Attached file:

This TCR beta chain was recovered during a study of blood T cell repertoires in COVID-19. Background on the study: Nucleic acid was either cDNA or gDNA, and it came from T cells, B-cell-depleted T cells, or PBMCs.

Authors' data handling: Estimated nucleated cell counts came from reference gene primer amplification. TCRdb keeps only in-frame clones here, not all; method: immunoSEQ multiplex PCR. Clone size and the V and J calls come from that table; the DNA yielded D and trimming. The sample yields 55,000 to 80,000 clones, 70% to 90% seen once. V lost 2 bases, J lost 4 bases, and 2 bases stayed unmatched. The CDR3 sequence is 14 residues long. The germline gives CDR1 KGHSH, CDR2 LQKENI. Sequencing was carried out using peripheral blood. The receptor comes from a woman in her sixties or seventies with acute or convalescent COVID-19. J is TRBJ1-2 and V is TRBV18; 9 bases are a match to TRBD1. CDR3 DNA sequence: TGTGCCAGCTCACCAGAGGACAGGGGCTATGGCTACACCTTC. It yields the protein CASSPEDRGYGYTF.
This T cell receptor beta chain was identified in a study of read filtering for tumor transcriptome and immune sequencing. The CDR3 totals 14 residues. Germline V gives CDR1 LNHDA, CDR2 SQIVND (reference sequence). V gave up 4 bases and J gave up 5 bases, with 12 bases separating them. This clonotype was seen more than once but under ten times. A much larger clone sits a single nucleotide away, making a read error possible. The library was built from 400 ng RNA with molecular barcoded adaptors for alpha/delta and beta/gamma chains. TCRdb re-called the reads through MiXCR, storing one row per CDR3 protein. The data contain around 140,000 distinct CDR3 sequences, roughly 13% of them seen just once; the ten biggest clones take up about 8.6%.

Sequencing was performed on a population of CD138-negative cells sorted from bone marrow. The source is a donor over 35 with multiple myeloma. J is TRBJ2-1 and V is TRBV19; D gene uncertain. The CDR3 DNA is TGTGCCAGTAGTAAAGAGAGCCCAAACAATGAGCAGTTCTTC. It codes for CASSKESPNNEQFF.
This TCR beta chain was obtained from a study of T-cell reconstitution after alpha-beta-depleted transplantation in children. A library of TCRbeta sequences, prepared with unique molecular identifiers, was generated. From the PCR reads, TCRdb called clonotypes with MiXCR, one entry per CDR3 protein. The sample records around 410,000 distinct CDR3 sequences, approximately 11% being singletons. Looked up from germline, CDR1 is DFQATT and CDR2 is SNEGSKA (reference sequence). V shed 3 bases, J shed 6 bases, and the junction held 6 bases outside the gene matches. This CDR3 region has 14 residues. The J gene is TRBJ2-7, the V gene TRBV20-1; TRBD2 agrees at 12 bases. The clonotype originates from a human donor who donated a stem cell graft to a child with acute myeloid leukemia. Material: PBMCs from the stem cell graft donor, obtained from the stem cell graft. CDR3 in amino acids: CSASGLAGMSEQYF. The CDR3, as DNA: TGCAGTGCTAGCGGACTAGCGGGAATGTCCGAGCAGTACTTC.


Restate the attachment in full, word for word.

This TCR beta chain was recovered during a study of blood T cell repertoires in COVID-19. Background on the study: Nucleic acid was either cDNA or gDNA, and it came from T cells, B-cell-depleted T cells, or PBMCs.

Authors' data handling: Estimated nucleated cell counts came from reference gene primer amplification. TCRdb keeps only in-frame clones here, not all; method: immunoSEQ multiplex PCR. Clone size and the V and J calls come from that table; the DNA yielded D and trimming. The sample yields 55,000 to 80,000 clones, 70% to 90% seen once. V lost 2 bases, J lost 4 bases, and 2 bases stayed unmatched. The CDR3 sequence is 14 residues long. The germline gives CDR1 KGHSH, CDR2 LQKENI. Sequencing was carried out using peripheral blood. The receptor comes from a woman in her sixties or seventies with acute or convalescent COVID-19. J is TRBJ1-2 and V is TRBV18; 9 bases are a match to TRBD1. CDR3 DNA sequence: TGTGCCAGCTCACCAGAGGACAGGGGCTATGGCTACACCTTC. It yields the protein CASSPEDRGYGYTF.
This T cell receptor beta chain was identified in a study of read filtering for tumor transcriptome and immune sequencing. The CDR3 totals 14 residues. Germline V gives CDR1 LNHDA, CDR2 SQIVND (reference sequence). V gave up 4 bases and J gave up 5 bases, with 12 bases separating them. This clonotype was seen more than once but under ten times. A much larger clone sits a single nucleotide away, making a read error possible. The library was built from 400 ng RNA with molecular barcoded adaptors for alpha/delta and beta/gamma chains. TCRdb re-called the reads through MiXCR, storing one row per CDR3 protein. The data contain around 140,000 distinct CDR3 sequences, roughly 13% of them seen just once; the ten biggest clones take up about 8.6%.

Sequencing was performed on a population of CD138-negative cells sorted from bone marrow. The source is a donor over 35 with multiple myeloma. J is TRBJ2-1 and V is TRBV19; D gene uncertain. The CDR3 DNA is TGTGCCAGTAGTAAAGAGAGCCCAAACAATGAGCAGTTCTTC. It codes for CASSKESPNNEQFF.
This TCR beta chain was obtained from a study of T-cell reconstitution after alpha-beta-depleted transplantation in children. A library of TCRbeta sequences, prepared with unique molecular identifiers, was generated. From the PCR reads, TCRdb called clonotypes with MiXCR, one entry per CDR3 protein. The sample records around 410,000 distinct CDR3 sequences, approximately 11% being singletons. Looked up from germline, CDR1 is DFQATT and CDR2 is SNEGSKA (reference sequence). V shed 3 bases, J shed 6 bases, and the junction held 6 bases outside the gene matches. This CDR3 region has 14 residues. The J gene is TRBJ2-7, the V gene TRBV20-1; TRBD2 agrees at 12 bases. The clonotype originates from a human donor who donated a stem cell graft to a child with acute myeloid leukemia. Material: PBMCs from the stem cell graft donor, obtained from the stem cell graft. CDR3 in amino acids: CSASGLAGMSEQYF. The CDR3, as DNA: TGCAGTGCTAGCGGACTAGCGGGAATGTCCGAGCAGTACTTC.